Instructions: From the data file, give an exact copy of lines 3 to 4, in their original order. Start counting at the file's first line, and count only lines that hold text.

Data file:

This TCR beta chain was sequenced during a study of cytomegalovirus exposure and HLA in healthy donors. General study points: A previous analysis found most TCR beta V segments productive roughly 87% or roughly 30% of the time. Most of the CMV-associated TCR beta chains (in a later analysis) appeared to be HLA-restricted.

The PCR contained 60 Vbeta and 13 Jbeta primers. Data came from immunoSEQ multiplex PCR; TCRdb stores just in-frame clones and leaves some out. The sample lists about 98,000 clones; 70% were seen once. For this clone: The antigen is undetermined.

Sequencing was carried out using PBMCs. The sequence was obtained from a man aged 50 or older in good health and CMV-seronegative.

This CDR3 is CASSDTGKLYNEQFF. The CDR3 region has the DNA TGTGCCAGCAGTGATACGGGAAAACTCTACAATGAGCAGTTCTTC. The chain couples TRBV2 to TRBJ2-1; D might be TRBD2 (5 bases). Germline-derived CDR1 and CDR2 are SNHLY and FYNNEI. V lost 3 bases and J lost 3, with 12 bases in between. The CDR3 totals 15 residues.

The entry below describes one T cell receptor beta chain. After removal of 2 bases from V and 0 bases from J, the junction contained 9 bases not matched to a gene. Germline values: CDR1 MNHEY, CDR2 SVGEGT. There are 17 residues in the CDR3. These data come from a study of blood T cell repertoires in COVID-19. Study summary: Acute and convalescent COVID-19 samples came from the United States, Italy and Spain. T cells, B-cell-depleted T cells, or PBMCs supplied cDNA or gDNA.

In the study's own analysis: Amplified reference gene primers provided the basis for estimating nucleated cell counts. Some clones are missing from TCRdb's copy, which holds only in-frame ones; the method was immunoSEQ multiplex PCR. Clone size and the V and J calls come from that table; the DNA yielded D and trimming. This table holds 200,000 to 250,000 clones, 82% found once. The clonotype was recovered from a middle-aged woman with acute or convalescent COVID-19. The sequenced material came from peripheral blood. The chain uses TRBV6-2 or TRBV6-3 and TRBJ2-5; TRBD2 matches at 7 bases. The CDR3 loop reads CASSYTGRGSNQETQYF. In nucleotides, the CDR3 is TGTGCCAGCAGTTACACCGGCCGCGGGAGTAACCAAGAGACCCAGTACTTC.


Sequencing was carried out using PBMCs. The sequence was obtained from a man aged 50 or older in good health and CMV-seronegative.

This CDR3 is CASSDTGKLYNEQFF. The CDR3 region has the DNA TGTGCCAGCAGTGATACGGGAAAACTCTACAATGAGCAGTTCTTC. The chain couples TRBV2 to TRBJ2-1; D might be TRBD2 (5 bases). Germline-derived CDR1 and CDR2 are SNHLY and FYNNEI. V lost 3 bases and J lost 3, with 12 bases in between. The CDR3 totals 15 residues.